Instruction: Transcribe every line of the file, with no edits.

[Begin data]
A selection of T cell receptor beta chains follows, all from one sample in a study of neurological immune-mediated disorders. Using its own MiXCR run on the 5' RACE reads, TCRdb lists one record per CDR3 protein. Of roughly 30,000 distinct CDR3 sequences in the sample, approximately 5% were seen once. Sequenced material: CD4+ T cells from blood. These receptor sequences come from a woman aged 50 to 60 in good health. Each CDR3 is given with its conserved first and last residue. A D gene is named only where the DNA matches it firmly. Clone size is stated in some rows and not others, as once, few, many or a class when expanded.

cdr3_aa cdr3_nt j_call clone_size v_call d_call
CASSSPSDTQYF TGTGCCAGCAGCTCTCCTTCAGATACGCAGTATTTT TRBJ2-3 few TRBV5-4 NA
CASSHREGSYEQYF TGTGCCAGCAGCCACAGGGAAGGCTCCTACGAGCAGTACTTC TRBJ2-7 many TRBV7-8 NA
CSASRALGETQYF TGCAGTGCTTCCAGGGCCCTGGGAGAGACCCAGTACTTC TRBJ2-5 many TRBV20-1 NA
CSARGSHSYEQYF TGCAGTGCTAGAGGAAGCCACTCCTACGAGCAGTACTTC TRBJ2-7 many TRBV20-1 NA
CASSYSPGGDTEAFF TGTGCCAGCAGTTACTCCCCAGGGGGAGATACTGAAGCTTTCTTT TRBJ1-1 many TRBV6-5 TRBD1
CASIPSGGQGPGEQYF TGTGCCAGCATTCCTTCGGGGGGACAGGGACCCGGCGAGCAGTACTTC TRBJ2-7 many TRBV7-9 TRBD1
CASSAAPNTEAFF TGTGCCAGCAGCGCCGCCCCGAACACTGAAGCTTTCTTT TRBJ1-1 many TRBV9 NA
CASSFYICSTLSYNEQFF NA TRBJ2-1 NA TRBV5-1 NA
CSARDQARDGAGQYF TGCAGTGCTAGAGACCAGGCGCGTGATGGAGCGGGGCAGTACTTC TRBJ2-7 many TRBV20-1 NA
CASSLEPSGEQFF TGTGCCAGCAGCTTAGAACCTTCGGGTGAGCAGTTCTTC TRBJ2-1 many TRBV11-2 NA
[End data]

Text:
A selection of T cell receptor beta chains follows, all from one sample in a study of neurological immune-mediated disorders. Using its own MiXCR run on the 5' RACE reads, TCRdb lists one record per CDR3 protein. Of roughly 30,000 distinct CDR3 sequences in the sample, approximately 5% were seen once. Sequenced material: CD4+ T cells from blood. These receptor sequences come from a woman aged 50 to 60 in good health. Each CDR3 is given with its conserved first and last residue. A D gene is named only where the DNA matches it firmly. Clone size is stated in some rows and not others, as once, few, many or a class when expanded.

cdr3_aa cdr3_nt j_call clone_size v_call d_call
CASSSPSDTQYF TGTGCCAGCAGCTCTCCTTCAGATACGCAGTATTTT TRBJ2-3 few TRBV5-4 NA
CASSHREGSYEQYF TGTGCCAGCAGCCACAGGGAAGGCTCCTACGAGCAGTACTTC TRBJ2-7 many TRBV7-8 NA
CSASRALGETQYF TGCAGTGCTTCCAGGGCCCTGGGAGAGACCCAGTACTTC TRBJ2-5 many TRBV20-1 NA
CSARGSHSYEQYF TGCAGTGCTAGAGGAAGCCACTCCTACGAGCAGTACTTC TRBJ2-7 many TRBV20-1 NA
CASSYSPGGDTEAFF TGTGCCAGCAGTTACTCCCCAGGGGGAGATACTGAAGCTTTCTTT TRBJ1-1 many TRBV6-5 TRBD1
CASIPSGGQGPGEQYF TGTGCCAGCATTCCTTCGGGGGGACAGGGACCCGGCGAGCAGTACTTC TRBJ2-7 many TRBV7-9 TRBD1
CASSAAPNTEAFF TGTGCCAGCAGCGCCGCCCCGAACACTGAAGCTTTCTTT TRBJ1-1 many TRBV9 NA
CASSFYICSTLSYNEQFF NA TRBJ2-1 NA TRBV5-1 NA
CSARDQARDGAGQYF TGCAGTGCTAGAGACCAGGCGCGTGATGGAGCGGGGCAGTACTTC TRBJ2-7 many TRBV20-1 NA
CASSLEPSGEQFF TGTGCCAGCAGCTTAGAACCTTCGGGTGAGCAGTTCTTC TRBJ2-1 many TRBV11-2 NA